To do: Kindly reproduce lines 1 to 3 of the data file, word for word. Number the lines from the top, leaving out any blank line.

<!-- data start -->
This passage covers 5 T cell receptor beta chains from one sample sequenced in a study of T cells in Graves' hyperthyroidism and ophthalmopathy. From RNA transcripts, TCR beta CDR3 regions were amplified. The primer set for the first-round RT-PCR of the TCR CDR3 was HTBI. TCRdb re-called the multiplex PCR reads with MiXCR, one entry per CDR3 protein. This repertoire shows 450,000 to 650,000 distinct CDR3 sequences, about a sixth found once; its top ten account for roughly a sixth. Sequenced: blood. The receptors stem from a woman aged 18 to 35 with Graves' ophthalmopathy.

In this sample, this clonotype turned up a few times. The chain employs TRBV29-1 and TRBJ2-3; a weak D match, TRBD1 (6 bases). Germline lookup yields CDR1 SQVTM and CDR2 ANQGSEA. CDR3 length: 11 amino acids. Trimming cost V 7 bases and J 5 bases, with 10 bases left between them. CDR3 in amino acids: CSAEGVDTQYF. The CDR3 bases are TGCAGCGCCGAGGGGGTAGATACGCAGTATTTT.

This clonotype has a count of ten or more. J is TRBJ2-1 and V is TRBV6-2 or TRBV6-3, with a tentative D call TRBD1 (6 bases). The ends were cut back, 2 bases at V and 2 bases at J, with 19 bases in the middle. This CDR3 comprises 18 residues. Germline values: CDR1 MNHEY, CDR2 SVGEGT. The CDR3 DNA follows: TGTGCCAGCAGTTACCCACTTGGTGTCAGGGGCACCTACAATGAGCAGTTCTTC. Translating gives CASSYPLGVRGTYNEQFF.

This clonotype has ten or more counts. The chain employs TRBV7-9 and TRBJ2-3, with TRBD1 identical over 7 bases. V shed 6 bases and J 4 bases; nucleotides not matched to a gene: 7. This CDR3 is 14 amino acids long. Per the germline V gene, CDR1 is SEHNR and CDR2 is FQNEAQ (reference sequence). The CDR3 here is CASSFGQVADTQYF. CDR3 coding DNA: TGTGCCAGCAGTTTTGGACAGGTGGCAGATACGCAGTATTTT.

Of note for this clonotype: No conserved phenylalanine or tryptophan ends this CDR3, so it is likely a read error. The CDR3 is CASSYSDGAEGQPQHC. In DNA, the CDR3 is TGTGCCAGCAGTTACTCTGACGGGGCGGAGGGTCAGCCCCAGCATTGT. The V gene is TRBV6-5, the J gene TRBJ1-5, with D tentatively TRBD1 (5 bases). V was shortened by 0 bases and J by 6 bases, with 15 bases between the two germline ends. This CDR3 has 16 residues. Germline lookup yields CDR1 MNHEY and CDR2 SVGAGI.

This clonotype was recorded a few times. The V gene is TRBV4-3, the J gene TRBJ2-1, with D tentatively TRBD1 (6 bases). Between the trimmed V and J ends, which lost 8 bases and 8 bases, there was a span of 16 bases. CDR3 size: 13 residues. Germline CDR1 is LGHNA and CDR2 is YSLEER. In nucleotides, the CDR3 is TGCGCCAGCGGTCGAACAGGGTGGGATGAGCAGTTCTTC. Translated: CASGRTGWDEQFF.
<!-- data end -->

This passage covers 5 T cell receptor beta chains from one sample sequenced in a study of T cells in Graves' hyperthyroidism and ophthalmopathy. From RNA transcripts, TCR beta CDR3 regions were amplified. The primer set for the first-round RT-PCR of the TCR CDR3 was HTBI. TCRdb re-called the multiplex PCR reads with MiXCR, one entry per CDR3 protein. This repertoire shows 450,000 to 650,000 distinct CDR3 sequences, about a sixth found once; its top ten account for roughly a sixth. Sequenced: blood. The receptors stem from a woman aged 18 to 35 with Graves' ophthalmopathy.

In this sample, this clonotype turned up a few times. The chain employs TRBV29-1 and TRBJ2-3; a weak D match, TRBD1 (6 bases). Germline lookup yields CDR1 SQVTM and CDR2 ANQGSEA. CDR3 length: 11 amino acids. Trimming cost V 7 bases and J 5 bases, with 10 bases left between them. CDR3 in amino acids: CSAEGVDTQYF. The CDR3 bases are TGCAGCGCCGAGGGGGTAGATACGCAGTATTTT.

This clonotype has a count of ten or more. J is TRBJ2-1 and V is TRBV6-2 or TRBV6-3, with a tentative D call TRBD1 (6 bases). The ends were cut back, 2 bases at V and 2 bases at J, with 19 bases in the middle. This CDR3 comprises 18 residues. Germline values: CDR1 MNHEY, CDR2 SVGEGT. The CDR3 DNA follows: TGTGCCAGCAGTTACCCACTTGGTGTCAGGGGCACCTACAATGAGCAGTTCTTC. Translating gives CASSYPLGVRGTYNEQFF.